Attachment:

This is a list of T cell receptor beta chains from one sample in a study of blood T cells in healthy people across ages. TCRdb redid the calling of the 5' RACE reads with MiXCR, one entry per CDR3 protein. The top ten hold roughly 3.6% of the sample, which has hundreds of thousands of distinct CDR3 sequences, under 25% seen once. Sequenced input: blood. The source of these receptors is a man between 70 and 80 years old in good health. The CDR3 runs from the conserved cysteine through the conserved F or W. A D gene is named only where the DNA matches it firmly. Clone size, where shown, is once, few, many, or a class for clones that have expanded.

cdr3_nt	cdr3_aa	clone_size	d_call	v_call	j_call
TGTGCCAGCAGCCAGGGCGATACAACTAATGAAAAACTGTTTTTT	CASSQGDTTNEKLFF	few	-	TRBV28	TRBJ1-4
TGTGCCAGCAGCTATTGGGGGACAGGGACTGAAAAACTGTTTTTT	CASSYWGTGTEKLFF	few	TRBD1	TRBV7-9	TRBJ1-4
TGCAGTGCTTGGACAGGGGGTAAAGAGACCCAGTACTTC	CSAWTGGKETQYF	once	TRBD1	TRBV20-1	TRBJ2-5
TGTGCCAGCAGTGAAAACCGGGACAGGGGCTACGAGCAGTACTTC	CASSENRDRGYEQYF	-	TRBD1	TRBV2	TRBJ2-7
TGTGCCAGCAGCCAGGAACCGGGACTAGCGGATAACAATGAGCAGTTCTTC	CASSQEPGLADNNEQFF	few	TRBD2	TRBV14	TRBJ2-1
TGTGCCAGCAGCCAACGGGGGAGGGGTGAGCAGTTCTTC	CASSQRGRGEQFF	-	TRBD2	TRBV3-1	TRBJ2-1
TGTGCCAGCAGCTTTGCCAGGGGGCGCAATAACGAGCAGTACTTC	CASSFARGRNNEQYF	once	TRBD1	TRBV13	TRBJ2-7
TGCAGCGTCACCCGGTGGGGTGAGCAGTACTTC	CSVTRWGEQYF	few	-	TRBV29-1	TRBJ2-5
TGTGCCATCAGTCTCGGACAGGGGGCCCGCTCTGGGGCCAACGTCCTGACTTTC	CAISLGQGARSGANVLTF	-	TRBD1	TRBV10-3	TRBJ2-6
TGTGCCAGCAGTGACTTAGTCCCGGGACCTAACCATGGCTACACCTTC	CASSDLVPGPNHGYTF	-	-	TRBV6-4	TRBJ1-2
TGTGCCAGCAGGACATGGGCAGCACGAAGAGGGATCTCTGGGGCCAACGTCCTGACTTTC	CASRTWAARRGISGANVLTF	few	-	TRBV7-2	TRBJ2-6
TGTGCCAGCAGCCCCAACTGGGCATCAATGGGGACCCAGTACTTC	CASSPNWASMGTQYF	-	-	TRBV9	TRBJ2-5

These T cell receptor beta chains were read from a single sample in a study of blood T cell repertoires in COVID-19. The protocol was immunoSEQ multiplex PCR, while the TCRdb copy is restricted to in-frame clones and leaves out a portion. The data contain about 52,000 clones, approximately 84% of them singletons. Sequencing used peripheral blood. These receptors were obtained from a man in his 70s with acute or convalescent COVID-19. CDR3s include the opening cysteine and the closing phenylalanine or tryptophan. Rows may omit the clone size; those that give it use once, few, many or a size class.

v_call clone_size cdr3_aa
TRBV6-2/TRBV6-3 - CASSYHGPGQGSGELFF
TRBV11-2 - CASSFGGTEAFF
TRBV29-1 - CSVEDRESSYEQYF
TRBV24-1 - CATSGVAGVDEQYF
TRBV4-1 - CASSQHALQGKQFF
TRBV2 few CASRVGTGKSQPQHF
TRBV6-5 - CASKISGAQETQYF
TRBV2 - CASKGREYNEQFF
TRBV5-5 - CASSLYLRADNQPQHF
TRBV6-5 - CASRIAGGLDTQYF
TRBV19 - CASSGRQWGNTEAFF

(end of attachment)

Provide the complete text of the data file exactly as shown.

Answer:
This is a list of T cell receptor beta chains from one sample in a study of blood T cells in healthy people across ages. TCRdb redid the calling of the 5' RACE reads with MiXCR, one entry per CDR3 protein. The top ten hold roughly 3.6% of the sample, which has hundreds of thousands of distinct CDR3 sequences, under 25% seen once. Sequenced input: blood. The source of these receptors is a man between 70 and 80 years old in good health. The CDR3 runs from the conserved cysteine through the conserved F or W. A D gene is named only where the DNA matches it firmly. Clone size, where shown, is once, few, many, or a class for clones that have expanded.

cdr3_nt	cdr3_aa	clone_size	d_call	v_call	j_call
TGTGCCAGCAGCCAGGGCGATACAACTAATGAAAAACTGTTTTTT	CASSQGDTTNEKLFF	few	-	TRBV28	TRBJ1-4
TGTGCCAGCAGCTATTGGGGGACAGGGACTGAAAAACTGTTTTTT	CASSYWGTGTEKLFF	few	TRBD1	TRBV7-9	TRBJ1-4
TGCAGTGCTTGGACAGGGGGTAAAGAGACCCAGTACTTC	CSAWTGGKETQYF	once	TRBD1	TRBV20-1	TRBJ2-5
TGTGCCAGCAGTGAAAACCGGGACAGGGGCTACGAGCAGTACTTC	CASSENRDRGYEQYF	-	TRBD1	TRBV2	TRBJ2-7
TGTGCCAGCAGCCAGGAACCGGGACTAGCGGATAACAATGAGCAGTTCTTC	CASSQEPGLADNNEQFF	few	TRBD2	TRBV14	TRBJ2-1
TGTGCCAGCAGCCAACGGGGGAGGGGTGAGCAGTTCTTC	CASSQRGRGEQFF	-	TRBD2	TRBV3-1	TRBJ2-1
TGTGCCAGCAGCTTTGCCAGGGGGCGCAATAACGAGCAGTACTTC	CASSFARGRNNEQYF	once	TRBD1	TRBV13	TRBJ2-7
TGCAGCGTCACCCGGTGGGGTGAGCAGTACTTC	CSVTRWGEQYF	few	-	TRBV29-1	TRBJ2-5
TGTGCCATCAGTCTCGGACAGGGGGCCCGCTCTGGGGCCAACGTCCTGACTTTC	CAISLGQGARSGANVLTF	-	TRBD1	TRBV10-3	TRBJ2-6
TGTGCCAGCAGTGACTTAGTCCCGGGACCTAACCATGGCTACACCTTC	CASSDLVPGPNHGYTF	-	-	TRBV6-4	TRBJ1-2
TGTGCCAGCAGGACATGGGCAGCACGAAGAGGGATCTCTGGGGCCAACGTCCTGACTTTC	CASRTWAARRGISGANVLTF	few	-	TRBV7-2	TRBJ2-6
TGTGCCAGCAGCCCCAACTGGGCATCAATGGGGACCCAGTACTTC	CASSPNWASMGTQYF	-	-	TRBV9	TRBJ2-5

These T cell receptor beta chains were read from a single sample in a study of blood T cell repertoires in COVID-19. The protocol was immunoSEQ multiplex PCR, while the TCRdb copy is restricted to in-frame clones and leaves out a portion. The data contain about 52,000 clones, approximately 84% of them singletons. Sequencing used peripheral blood. These receptors were obtained from a man in his 70s with acute or convalescent COVID-19. CDR3s include the opening cysteine and the closing phenylalanine or tryptophan. Rows may omit the clone size; those that give it use once, few, many or a size class.

v_call clone_size cdr3_aa
TRBV6-2/TRBV6-3 - CASSYHGPGQGSGELFF
TRBV11-2 - CASSFGGTEAFF
TRBV29-1 - CSVEDRESSYEQYF
TRBV24-1 - CATSGVAGVDEQYF
TRBV4-1 - CASSQHALQGKQFF
TRBV2 few CASRVGTGKSQPQHF
TRBV6-5 - CASKISGAQETQYF
TRBV2 - CASKGREYNEQFF
TRBV5-5 - CASSLYLRADNQPQHF
TRBV6-5 - CASRIAGGLDTQYF
TRBV19 - CASSGRQWGNTEAFF